Tech Workers Got Paid in Company Stock. They Used It to Agitate for Change.

But by paying employees this way, tech companies open themselves up to this kind of shareholder advocacy, she said. “They are setting themselves up to have quite a large group of stockholders who would of course, like any other stockholder, have the right to bring forward a shareholder proposal,” Ms. Russell said.

Employee shareholder proposals may ultimately not be effective since shareholder-led proposals are often shot down. And because tech founders often possess a large chunk of the shares in their companies — Jeff Bezos, Amazon’s founder and its largest shareholder, owns 16 percent of the company; the Google founders Larry Page and Sergey Brin have about 51 percent of voting shares in Alphabet — the proposals have little chance of passing without founder support.

Tech employees said it was worth taking that risk. Shareholder proposals often gain attention because they are distributed to stockholders and are included in annual proxy statements, the employees say, and they give workers a way to raise their grievances directly to the board, rather than just to managers.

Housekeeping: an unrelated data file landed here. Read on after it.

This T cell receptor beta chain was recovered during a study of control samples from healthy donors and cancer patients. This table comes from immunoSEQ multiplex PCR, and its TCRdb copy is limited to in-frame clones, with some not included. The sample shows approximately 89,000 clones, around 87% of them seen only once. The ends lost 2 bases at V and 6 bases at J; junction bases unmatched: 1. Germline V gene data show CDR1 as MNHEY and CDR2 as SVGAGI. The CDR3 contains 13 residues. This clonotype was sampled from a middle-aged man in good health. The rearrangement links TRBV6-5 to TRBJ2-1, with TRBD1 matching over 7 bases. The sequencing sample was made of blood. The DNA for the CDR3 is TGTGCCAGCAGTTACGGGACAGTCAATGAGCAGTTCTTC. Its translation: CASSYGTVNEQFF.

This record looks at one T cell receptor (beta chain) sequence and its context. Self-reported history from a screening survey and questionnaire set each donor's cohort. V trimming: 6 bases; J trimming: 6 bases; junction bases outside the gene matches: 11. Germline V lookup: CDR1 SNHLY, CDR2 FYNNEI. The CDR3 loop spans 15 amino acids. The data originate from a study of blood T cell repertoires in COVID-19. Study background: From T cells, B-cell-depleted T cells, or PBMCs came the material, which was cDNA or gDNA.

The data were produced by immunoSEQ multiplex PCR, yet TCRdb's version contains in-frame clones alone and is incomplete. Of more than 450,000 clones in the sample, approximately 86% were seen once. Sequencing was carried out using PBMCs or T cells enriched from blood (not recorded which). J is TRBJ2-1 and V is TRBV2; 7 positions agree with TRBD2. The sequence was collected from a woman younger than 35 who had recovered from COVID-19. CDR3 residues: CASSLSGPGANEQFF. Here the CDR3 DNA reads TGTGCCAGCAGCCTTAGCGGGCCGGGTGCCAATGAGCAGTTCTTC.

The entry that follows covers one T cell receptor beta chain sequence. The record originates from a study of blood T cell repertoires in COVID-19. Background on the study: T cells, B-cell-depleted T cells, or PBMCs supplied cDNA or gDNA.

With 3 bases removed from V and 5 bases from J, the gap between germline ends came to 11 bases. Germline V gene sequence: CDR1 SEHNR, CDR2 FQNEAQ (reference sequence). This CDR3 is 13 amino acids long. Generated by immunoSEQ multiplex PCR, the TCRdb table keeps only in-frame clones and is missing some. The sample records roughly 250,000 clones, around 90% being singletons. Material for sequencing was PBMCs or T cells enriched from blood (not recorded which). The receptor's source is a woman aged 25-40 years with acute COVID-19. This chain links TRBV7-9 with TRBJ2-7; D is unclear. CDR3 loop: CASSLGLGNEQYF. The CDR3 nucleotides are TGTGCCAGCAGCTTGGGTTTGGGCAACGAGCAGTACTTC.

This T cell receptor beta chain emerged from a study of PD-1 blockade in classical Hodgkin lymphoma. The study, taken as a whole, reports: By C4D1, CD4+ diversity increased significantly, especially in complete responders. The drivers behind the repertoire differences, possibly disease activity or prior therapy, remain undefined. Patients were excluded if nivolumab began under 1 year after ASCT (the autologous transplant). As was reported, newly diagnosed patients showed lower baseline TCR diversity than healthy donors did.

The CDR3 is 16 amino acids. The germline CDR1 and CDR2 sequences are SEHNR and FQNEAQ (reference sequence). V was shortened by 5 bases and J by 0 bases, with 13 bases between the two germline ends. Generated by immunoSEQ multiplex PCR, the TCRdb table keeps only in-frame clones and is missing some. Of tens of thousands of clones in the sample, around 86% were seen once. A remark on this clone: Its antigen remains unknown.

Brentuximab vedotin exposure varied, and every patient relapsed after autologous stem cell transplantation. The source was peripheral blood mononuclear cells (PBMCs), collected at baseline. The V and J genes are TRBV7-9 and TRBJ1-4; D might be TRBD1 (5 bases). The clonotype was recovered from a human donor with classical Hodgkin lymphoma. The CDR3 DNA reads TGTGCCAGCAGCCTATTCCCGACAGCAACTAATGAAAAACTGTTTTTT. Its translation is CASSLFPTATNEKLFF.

“Banding together with other shareholders amplifies my voice and makes all of our voices more powerful,” said Ms. Pan of Amazon.

At Amazon, white-collar employees previously brought up issues by speaking at companywide meetings or using internal petitions, while its warehouse workers have pursued labor organizing. In June, for example, employees petitioned the company to stop selling facial-recognition software to law enforcement agencies because they believed the technology should not be used for surveillance. The company has not stopped the practice.

The climate change shareholder proposal grew out of discussions among employees who had noticed other tech companies unveiling plans to address it. Since 2016, for instance, Google has issued environmental reports about its response to climate change.

“It’s important to make change and work for change wherever you happen to be, and I happen to be an employee at Amazon,” said Emily Cunningham, a user experience designer who is backing the climate change proposal and who has received Amazon shares as part of her compensation.

She said it was important for employees to publicly demand a plan. “It’s affecting the public, it’s affecting business,” she said.